Why wouldn't a fund do a leveraged buyout of an undervalued REIT?

The market cap of my publicly traded REIT is trading (and has been for a while) at about $5B less than our assets are worth. What's more, we are highly UNleveraged. I'm confused why a larger fund hasn't bought us out yet... it seems like it would be so easy to lever up, sell all the assets, liquidate the company, and come away $10B richer. I know it's more complicated than that, but still. I don't think my REIT is alone in being so undervalued. I'm just curious why companies don't buyout undervalued REITs more.

Well, there are a couple of reasons I can think of. I'm not an expert on REIT tax law, but I know enough to be dangerous and I'm pretty sure that the only way they qualify for the tax benefit is they have to disburse 95% of the cash flows and there's some rule where a certain individual/entity can't own more than x% of the operating interest in the REIT. So those two attributes will scare off a lot of the players capable of putting down that much cash since it is very difficult to take a REIT private by way of legal proceedings and $ since you get screwed from a tax perspective, or so I've been told.

"Who am I? I'm the guy that does his job. You must be the other guy."

MonkeyWrench hit it right on the head. REITs must be owned by at least 100 people and 50% of the fund cannot be held by 5 or fewer people. This is a big deal because that kills the REIT status. No large investor will buy out an asset that has a regulation like that in place.

Second, REITs are subject to disbursement requirements (spot on with the 95% of cash flow call. The rule is that at least 90% needs to be distributed from Funds From Operations - essentially Net Income +D&A + Gains/Losses on Sale of Property - to qualify for a REIT provided they meet other criteria). Assuming that an LBO fund could buy a REIT and ignore rule number one, the question becomes how do they pay the debt down. As a result of rule the disbursement issue, traditional aspects of the LBO process, such as paying down debt with excess cash, don't work as readily here since the excess cash must be distributed to shareholders. Since the fund disbursement is key, how exactly would the fund pay down the debt at an accelerated rate? It wouldn't be able to.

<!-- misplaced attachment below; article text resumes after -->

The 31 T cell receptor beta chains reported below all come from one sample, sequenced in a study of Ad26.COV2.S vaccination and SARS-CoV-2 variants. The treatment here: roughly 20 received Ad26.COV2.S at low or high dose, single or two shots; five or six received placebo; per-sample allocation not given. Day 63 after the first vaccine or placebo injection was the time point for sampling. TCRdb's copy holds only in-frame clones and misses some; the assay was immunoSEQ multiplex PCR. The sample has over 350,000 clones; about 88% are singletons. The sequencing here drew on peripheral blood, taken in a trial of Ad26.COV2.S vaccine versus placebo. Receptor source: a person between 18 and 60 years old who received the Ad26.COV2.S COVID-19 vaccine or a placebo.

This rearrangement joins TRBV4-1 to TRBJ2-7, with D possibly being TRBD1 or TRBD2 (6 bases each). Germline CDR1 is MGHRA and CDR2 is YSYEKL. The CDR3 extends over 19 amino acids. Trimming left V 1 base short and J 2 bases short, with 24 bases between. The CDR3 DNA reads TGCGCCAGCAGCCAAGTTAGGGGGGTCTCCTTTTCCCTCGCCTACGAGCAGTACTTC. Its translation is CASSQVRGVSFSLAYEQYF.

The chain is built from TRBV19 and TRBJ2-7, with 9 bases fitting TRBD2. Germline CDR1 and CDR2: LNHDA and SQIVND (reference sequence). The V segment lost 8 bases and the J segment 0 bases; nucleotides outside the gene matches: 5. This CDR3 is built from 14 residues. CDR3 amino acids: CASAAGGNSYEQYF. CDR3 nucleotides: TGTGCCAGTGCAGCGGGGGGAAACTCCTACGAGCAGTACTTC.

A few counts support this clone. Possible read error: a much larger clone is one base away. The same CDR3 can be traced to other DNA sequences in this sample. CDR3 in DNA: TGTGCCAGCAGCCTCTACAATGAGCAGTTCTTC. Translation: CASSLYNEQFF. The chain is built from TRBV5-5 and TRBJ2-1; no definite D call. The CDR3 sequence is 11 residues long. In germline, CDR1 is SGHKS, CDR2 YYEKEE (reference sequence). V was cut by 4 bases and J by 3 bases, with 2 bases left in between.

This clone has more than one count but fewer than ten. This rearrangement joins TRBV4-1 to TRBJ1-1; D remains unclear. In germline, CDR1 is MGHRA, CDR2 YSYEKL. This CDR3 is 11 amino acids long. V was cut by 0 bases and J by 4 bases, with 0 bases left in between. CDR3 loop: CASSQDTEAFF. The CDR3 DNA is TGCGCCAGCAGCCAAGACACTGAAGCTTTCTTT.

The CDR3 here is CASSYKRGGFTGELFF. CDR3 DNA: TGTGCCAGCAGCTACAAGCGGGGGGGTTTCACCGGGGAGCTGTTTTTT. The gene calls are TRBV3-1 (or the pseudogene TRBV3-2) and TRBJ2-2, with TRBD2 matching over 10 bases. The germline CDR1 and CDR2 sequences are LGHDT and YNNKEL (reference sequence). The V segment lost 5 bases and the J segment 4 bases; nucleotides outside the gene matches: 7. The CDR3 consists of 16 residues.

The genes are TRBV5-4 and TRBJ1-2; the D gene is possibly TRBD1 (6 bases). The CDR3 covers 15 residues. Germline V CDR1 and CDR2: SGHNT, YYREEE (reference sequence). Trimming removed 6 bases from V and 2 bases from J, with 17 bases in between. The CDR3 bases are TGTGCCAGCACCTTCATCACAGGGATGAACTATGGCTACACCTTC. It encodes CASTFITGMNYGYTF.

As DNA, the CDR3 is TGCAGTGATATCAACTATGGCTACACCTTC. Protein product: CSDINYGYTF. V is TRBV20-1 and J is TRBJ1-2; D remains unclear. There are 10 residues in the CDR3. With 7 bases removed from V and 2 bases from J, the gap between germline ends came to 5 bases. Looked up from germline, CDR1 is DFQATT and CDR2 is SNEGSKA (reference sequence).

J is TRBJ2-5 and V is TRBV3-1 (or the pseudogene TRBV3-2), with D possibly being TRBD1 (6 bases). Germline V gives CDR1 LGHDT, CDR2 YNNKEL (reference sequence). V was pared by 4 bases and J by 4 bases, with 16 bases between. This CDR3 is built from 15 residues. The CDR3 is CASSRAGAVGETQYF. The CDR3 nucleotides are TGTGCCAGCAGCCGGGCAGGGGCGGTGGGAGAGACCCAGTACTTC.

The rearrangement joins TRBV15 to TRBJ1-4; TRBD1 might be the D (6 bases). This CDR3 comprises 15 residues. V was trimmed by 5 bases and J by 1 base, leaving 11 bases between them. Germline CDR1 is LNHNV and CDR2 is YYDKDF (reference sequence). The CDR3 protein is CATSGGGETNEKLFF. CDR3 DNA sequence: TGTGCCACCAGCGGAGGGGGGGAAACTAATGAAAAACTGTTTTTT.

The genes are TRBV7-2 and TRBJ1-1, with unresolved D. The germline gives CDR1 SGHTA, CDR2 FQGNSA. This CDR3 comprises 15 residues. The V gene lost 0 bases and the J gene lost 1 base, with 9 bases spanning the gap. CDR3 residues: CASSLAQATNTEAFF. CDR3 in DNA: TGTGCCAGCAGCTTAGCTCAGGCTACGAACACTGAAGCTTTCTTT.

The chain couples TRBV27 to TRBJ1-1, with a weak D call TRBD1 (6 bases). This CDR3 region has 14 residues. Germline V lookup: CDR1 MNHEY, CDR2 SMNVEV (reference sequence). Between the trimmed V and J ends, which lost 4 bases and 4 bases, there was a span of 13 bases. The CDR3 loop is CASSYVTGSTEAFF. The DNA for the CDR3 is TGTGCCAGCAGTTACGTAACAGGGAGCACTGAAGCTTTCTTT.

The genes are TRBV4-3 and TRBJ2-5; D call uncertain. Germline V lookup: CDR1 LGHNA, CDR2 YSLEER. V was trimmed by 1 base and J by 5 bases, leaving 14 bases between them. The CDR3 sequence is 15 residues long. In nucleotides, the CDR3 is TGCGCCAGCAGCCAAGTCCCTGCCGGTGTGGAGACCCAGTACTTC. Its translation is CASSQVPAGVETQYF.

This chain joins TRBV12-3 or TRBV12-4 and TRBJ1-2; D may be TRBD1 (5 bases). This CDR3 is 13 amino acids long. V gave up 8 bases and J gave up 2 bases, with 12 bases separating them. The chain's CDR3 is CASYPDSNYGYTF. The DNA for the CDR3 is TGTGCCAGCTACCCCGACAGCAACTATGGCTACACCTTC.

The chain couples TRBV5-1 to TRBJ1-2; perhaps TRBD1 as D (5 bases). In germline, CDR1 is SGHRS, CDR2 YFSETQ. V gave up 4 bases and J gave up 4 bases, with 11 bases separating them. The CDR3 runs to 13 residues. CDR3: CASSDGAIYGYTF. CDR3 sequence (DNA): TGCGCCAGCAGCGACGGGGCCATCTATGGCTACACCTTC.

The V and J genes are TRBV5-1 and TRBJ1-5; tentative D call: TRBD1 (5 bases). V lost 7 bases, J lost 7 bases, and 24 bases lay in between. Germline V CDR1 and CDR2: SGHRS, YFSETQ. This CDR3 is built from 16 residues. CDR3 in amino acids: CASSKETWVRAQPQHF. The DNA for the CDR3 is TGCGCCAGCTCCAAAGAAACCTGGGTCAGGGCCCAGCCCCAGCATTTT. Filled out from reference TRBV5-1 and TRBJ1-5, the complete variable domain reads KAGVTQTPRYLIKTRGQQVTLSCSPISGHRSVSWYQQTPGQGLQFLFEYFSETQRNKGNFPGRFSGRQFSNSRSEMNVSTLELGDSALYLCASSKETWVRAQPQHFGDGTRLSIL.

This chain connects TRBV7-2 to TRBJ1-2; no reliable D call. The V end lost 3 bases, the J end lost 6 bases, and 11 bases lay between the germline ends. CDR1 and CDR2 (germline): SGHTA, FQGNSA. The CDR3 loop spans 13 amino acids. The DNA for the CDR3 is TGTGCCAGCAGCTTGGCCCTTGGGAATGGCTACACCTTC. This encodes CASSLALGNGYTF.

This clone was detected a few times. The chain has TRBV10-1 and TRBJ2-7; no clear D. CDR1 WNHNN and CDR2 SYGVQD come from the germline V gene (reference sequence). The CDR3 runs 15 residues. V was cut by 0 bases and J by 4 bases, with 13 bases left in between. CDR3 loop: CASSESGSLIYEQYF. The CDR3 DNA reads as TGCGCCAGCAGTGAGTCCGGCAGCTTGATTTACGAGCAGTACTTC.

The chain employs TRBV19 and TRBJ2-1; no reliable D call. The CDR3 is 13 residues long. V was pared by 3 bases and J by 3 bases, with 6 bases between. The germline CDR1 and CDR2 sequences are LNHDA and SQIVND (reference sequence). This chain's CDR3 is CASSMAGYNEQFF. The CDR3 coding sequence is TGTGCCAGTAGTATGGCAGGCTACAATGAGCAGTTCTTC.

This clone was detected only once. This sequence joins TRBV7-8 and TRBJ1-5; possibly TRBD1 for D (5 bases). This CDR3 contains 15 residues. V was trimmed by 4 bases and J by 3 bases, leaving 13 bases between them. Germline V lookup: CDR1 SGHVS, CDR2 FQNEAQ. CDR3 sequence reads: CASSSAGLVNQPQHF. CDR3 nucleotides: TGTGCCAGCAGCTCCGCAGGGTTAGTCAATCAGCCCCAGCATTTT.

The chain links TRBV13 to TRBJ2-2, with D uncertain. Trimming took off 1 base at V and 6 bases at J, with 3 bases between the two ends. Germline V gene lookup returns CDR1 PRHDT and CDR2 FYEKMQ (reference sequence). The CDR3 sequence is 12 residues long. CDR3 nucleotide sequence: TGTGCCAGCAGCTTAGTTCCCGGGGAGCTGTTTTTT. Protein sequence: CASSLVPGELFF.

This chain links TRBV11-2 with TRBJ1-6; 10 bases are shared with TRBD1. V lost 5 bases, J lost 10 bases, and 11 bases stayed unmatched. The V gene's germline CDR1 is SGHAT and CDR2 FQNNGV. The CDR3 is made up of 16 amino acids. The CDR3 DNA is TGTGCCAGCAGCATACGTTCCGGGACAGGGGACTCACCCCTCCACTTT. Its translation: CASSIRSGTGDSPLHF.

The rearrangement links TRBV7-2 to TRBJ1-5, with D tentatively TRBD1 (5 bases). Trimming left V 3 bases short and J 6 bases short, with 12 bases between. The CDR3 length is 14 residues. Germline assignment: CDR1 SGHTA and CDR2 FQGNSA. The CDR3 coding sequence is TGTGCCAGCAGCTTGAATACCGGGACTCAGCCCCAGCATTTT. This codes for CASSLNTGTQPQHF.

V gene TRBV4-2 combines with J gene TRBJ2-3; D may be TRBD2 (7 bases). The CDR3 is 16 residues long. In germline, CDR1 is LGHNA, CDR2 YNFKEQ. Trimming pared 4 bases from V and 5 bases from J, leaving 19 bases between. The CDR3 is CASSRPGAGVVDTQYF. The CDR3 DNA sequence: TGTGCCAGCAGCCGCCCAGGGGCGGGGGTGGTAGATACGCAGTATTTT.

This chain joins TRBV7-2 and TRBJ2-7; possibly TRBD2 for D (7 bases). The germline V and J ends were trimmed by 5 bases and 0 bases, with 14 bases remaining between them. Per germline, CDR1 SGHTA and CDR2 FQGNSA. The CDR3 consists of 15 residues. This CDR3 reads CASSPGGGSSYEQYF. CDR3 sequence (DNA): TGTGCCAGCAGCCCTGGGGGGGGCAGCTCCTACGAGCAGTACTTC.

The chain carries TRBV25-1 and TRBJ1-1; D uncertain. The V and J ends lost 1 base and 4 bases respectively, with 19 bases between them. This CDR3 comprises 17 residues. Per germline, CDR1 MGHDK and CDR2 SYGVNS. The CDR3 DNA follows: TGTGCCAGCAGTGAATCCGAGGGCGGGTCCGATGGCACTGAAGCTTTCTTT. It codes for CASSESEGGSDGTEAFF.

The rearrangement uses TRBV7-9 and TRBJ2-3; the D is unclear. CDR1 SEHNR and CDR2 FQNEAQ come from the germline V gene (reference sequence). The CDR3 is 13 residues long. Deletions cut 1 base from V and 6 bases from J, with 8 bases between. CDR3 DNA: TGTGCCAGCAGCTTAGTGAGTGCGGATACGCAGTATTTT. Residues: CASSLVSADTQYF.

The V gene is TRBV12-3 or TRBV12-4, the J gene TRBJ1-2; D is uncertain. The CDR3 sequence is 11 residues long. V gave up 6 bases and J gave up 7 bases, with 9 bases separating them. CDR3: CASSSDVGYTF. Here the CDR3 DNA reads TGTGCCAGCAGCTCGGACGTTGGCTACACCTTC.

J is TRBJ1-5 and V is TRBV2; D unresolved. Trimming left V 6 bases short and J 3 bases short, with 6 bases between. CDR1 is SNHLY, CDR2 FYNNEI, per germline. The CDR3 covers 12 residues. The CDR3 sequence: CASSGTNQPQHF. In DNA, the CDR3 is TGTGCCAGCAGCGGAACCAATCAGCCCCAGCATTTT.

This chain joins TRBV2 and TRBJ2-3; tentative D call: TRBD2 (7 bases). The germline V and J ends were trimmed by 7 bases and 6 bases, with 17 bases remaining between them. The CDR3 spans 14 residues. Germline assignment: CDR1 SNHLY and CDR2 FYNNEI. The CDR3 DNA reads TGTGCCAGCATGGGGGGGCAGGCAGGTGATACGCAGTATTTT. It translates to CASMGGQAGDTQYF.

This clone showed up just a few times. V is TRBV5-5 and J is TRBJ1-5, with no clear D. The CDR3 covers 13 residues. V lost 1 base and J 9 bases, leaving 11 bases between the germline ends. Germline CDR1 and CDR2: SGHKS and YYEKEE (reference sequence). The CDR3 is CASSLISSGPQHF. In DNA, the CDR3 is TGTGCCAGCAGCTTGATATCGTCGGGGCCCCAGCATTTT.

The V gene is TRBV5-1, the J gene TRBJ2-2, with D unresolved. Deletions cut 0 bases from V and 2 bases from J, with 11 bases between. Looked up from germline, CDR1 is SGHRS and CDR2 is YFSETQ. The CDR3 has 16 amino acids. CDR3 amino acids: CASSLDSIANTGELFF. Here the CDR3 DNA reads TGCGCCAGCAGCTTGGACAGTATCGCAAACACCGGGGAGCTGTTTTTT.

The only way it could possibly work is if you had enough funds come together to buy out the REIT and divide the ownership in such a way that it could retain its REIT status. That becomes a very sticky thing to do and is definitely not an ideal situation.

Maybe someone from a megafund who has done this can chime in: do buyers generally maintain the REIT structure when taking a public REIT private? If so - I don't believe that each fund counts as an individual for the 100 owner requirement; how far down the ownership structure can you go to find "individual" owners? (IE: does a pension fund LP count as and individual or are each of the thousands of beneficiaries individuals?)

Great question - often wonder about this too. Couple of thoughts: Most REITs are incorporated in Maryland where it is prohibitively difficult to execute an unfriendly takeover. (Check out MUTA if you want to dig in further). I think that the other aspect is because of what you mentioned above. Owning hard assets, allows everyone (not just Blackstone/Lonestar, etc) to know how much your company is "worth" outside of just relying on market cap. This means that shareholders are not likely to agree to a sale at a substantial discount to what they believe the value is (regardless of where the stock is trading). It can be very frustrating to trade below NAV from the REITs perspective, though, since the increased cost of capital makes it harder to expand. And this can lead to management looking to a friendly takeover after extended periods of under-performance. I think this is generally when you will see these takeovers happen. Lot of expensive examples of failed unfriendly takeovers in REIT industry,